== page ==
Scouts Honor: Boy Scouting, Newspapers and Howdy Doody
Clayton is, compared to Syracuse and Elmira, a very small town. We only had two Scout troops: the troop at the Catholic School and the troop at the Methodist Church. Since we belonged to the Methodist church, my brothers were protestant scouts. I’m not sure that’s how everyone saw it, but it seemed that way at the time. I don’t recall having much to do with scouts until my brothers took up the cause of raising money for the troop by collecting cans, bottles and newspapers. These we took to the scoutmaster’s garage in an REO Speedwagon (the real thing, not the band), sometimes with me sitting on top of the load to hold it down. This lasted for what seemed to me a long time, and then we didn’t do it anymore, probably due to the end of the post WWII shortage of nearly everything. It revived somewhat during the Korean “Police Action” (another term for war) and we took it up again. By then I was a Cub Scout, and my brother Dick was the Scout.
When Jack and Jim were Scouts, they often had “patrol meetings” at our house, during which my presence was tolerated if I kept my mouth shut and stayed out of the way. All of this was very mysterious to me, and I loved participating in the paper drives, except of course when it got boring or too cold and I wanted to go home. My brother Dick, who was four years older than I, became a Scout when he was 11. I got to be a Cub Scout, but don’t remember much about Cub Scouting, except that Dick was our “Den Chief” and we did some kind of crafty thing a lot. My brother Jim tells of a winter overnight at Camp Portaferry in the Adirondacks when Dick went along as a companion. Jim made breakfast over the fire, and Dick wouldn’t eat it, which was unusual for Dick, as he did not have the eating disorder that controlled much of my early years. Dick went on to become an Eagle Scout, so he must have enjoyed the experience, breakfast notwithstanding.
Some of my earliest memories of television come from my brother Dick’s Boy Scouting years. After we put the newspapers in the Scoutmaster’s garage, we were invited inside for Kool Aid or hot cocoa, and allowed to watch the Howdy Doody Show. Buffalo Bob, Clarabelle the Clown, and Princess Summer-Fall-Winter-Spring all talked to these puppets named Howdy and Mr. Bluster. I thought I was in heaven. I wanted to be there in the “Peanut Gallery” to see the show live, but it was not to be. The closest I ever got was that little rounded gray screen in the living room of a house on State Street, Clayton, New York.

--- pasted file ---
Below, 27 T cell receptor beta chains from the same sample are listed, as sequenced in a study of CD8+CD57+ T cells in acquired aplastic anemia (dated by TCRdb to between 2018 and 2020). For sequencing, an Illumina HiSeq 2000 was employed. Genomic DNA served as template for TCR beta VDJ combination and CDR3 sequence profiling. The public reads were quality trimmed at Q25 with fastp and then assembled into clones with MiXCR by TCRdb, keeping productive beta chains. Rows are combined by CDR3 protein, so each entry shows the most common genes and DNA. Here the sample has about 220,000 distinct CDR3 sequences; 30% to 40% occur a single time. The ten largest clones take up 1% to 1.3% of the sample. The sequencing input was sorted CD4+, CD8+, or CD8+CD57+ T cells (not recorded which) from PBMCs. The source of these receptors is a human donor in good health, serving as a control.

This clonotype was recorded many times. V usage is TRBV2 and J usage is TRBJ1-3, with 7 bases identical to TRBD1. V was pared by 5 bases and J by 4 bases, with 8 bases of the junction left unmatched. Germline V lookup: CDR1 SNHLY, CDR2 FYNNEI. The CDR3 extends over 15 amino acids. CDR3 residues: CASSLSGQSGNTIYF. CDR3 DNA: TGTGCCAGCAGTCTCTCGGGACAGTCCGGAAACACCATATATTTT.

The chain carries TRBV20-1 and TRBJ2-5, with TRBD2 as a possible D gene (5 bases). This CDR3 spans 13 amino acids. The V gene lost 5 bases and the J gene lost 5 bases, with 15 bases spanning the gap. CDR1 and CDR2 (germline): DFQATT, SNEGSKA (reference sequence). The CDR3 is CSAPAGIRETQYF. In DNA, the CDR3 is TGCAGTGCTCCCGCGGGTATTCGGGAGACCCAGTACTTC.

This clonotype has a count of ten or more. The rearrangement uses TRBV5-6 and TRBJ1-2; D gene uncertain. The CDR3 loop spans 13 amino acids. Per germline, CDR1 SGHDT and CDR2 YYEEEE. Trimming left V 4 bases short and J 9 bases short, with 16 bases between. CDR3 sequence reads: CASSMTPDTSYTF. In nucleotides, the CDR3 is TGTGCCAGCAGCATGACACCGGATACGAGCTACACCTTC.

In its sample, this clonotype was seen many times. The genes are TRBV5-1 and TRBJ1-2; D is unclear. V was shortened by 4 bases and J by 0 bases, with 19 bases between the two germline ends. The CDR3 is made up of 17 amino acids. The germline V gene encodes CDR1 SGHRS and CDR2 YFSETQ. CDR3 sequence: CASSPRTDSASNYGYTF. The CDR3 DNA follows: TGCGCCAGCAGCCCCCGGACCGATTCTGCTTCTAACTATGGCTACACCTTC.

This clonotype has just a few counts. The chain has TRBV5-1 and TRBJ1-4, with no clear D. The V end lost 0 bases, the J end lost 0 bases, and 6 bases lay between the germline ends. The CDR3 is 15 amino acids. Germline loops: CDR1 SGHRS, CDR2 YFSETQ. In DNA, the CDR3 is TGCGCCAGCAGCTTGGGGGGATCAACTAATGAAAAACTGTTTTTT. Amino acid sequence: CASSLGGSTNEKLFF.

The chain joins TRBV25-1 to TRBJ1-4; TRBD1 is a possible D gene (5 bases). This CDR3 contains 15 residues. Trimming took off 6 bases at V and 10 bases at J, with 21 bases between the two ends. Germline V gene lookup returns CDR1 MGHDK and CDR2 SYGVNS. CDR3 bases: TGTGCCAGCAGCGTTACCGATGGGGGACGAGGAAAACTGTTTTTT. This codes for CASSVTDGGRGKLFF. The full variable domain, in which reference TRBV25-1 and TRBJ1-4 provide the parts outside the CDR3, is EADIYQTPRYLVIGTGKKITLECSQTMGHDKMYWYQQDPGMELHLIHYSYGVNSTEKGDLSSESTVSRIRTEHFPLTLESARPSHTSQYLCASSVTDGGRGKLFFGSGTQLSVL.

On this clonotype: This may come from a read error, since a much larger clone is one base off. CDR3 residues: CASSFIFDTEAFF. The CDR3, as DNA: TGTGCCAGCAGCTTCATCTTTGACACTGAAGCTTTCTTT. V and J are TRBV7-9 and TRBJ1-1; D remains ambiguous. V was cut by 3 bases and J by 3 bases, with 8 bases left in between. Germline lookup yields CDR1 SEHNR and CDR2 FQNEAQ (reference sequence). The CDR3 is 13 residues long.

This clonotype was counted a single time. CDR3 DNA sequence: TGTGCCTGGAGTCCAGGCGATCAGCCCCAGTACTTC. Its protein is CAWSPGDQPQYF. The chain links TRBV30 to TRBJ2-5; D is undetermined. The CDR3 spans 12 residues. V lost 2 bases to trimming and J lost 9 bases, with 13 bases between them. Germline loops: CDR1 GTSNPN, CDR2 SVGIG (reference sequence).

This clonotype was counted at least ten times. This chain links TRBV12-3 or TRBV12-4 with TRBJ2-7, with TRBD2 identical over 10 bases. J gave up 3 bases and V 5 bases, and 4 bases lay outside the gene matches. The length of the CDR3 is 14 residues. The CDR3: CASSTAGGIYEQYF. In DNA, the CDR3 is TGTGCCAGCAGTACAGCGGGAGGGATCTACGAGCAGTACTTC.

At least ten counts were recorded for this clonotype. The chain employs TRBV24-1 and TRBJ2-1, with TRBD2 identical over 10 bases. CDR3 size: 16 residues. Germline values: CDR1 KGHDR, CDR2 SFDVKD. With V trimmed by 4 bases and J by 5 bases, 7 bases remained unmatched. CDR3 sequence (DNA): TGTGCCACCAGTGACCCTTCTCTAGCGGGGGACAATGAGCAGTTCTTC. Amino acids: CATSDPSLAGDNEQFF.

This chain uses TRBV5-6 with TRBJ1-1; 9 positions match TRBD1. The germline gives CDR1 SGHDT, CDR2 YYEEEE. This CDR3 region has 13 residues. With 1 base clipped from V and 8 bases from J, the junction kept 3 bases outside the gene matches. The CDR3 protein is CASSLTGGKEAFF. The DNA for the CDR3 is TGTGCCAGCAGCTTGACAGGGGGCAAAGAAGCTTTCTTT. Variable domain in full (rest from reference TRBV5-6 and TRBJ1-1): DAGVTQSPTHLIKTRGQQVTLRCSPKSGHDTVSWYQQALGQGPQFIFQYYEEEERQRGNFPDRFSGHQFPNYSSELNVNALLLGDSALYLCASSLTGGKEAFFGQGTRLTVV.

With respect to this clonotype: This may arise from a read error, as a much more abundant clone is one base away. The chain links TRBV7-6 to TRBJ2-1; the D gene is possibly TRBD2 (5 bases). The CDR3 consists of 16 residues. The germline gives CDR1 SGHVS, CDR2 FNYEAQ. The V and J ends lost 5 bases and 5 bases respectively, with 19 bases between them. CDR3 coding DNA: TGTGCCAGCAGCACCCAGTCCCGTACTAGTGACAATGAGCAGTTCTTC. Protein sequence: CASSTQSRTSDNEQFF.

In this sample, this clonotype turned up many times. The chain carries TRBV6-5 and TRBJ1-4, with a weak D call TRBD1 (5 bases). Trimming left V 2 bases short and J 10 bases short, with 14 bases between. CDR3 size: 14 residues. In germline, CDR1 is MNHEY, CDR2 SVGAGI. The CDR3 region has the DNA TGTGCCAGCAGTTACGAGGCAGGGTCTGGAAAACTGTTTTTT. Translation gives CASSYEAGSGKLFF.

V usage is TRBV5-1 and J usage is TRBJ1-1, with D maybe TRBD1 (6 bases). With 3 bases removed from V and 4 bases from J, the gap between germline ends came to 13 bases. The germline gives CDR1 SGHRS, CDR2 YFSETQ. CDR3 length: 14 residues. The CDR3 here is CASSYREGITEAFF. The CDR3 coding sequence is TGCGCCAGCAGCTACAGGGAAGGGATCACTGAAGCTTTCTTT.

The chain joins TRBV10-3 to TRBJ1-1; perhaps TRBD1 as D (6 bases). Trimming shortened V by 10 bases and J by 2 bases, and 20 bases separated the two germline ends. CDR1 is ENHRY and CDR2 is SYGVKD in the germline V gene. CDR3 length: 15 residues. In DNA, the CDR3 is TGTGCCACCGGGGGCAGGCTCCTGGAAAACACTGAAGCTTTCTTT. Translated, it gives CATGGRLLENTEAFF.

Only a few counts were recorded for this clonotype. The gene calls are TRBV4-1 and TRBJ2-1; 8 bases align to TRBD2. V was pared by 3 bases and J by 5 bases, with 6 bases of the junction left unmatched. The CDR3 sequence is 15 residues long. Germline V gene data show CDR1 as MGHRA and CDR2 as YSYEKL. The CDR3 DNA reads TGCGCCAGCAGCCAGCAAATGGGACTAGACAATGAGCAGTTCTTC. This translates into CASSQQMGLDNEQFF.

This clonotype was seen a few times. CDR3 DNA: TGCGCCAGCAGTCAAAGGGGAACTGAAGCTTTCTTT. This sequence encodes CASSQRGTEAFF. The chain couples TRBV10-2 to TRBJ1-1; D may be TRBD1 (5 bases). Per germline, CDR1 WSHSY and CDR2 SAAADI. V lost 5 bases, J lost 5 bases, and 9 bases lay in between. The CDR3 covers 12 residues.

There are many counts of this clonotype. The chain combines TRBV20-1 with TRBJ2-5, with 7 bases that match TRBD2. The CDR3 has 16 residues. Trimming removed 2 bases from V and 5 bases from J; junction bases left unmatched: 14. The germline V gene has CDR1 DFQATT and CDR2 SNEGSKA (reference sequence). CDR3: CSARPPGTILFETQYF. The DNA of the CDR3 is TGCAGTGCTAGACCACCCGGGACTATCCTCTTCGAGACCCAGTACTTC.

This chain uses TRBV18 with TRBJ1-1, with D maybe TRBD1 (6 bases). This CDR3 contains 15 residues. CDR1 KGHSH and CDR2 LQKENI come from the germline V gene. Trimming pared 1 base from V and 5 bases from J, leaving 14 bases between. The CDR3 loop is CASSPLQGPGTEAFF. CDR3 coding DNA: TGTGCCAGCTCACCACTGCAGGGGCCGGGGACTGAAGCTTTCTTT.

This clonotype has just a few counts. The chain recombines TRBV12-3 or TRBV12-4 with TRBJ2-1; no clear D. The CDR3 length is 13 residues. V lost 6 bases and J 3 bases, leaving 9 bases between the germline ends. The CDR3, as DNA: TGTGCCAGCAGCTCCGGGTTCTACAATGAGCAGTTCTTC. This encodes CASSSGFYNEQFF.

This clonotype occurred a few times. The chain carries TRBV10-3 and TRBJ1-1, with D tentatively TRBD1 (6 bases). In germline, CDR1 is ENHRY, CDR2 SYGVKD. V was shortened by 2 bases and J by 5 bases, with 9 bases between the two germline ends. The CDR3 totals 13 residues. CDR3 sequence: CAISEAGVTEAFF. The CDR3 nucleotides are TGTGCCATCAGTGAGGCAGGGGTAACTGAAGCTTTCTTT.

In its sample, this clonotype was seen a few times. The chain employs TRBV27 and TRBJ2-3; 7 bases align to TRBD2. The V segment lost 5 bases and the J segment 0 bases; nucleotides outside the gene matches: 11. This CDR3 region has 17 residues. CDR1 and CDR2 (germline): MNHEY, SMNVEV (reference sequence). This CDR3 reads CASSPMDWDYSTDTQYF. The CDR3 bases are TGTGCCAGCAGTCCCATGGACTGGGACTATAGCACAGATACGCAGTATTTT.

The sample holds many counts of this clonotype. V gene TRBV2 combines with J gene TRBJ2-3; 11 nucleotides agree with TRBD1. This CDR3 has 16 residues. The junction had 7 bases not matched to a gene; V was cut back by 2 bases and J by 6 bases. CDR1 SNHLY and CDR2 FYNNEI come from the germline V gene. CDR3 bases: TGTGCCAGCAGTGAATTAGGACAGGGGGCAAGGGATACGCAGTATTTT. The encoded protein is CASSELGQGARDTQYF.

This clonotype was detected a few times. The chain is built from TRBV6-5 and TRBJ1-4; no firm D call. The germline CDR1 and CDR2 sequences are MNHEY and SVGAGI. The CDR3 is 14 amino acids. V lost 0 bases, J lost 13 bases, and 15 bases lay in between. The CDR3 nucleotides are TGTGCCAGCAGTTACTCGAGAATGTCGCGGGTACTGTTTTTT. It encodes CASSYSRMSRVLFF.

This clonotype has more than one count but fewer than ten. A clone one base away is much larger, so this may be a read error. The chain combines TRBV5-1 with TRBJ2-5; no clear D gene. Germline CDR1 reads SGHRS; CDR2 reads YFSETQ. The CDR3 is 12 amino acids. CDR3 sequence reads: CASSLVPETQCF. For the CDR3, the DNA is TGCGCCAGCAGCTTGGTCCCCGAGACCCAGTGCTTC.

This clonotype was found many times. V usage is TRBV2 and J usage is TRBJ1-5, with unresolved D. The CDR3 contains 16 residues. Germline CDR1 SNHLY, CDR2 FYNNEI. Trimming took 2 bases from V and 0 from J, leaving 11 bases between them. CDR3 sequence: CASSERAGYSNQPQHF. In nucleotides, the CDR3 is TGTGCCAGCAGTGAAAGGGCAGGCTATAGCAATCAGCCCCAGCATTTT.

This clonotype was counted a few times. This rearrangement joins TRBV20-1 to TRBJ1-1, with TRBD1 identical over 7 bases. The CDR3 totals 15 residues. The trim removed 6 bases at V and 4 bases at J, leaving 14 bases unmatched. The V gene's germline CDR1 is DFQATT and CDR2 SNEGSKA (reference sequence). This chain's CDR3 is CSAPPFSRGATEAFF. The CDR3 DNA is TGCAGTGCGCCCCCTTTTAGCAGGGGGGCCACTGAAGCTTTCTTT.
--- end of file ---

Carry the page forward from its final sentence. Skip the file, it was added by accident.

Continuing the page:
We also went racing turtle hunting in the spring, over in the swamp near French Creek, just about where Carol and I now live in the summer. It is strange and wonderful to sit on our deck at the present day French Creek Marina and look out over the area where my brothers and I once caught turtles to race. We painted numbers on their backs and took them to the race downtown, where there was a prize for the first turtle across the line. I have no idea what the prize was, because when I say we, I mean they. I was just along for the ride. We used to see lots of snakes too, and that was probably where I learned not to be afraid of them. My brothers, to their credit, never tried to scare me with snakes.
I had friends, later on, who taught me the cruel skill of the “snake whip.” If you grasped a snake just right, by the tail, and cracked it like a whip, its head would snap, breaking its neck and killing it. Once was enough for me. I was squeamish about such things, and did not like killing animals. We had some playmates who thought it was neat to put firecrackers inside a turtle’s shell and set them off. Of course, the turtle did not think it was so much fun...
Capture the flag was a great game for children. It is best played at dusk, when you can sneak up on someone’s home base and steal their flag, running and hiding in the dark, passing the flag to someone else to take to your home base before you are caught with the flag in your hand. Complex military strategies were mapped out by the opposing patrol teams, and a good time was had by all. Unless, of course, you happened to have a bully on the opposite side that enjoyed pushing you face down in the smelly swamp mud. We played the game over by French Creek, near the swamp, and out behind CCS, near the swamp, in the area now occupied by a gravel walking/running track. There were lots of places to hide, and the game was best when the sides were evenly matched. It was here, in the dusky period before total darkness, that I learned my most memorable lessons about being the principal’s son. I also soon learned to hide well!
When I actually became a Boy Scout at age 11, I had some handicaps. As an adult Scoutmaster I found that those handicaps were not all that uncommon. For instance, I found that many boys were shy. Many had home and or family problems that preyed on them. Many had to live up to big brothers’ reputations in Scouting. I even knew several, one in particular, with asthma and seriously skinny arms and legs! Of course, at that age, everyone thinks that their handicaps are worse than anyone else’s, and often are not even aware that other boys may have the same, similar or worse. Self-consciousness is not the same thing as self awareness.
When I graduated from high school at CCS, I was the original 98 pound weakling. At 5’7” I weighed around 105, soaking wet. You can thus imagine what my physique was like at 11. At Camp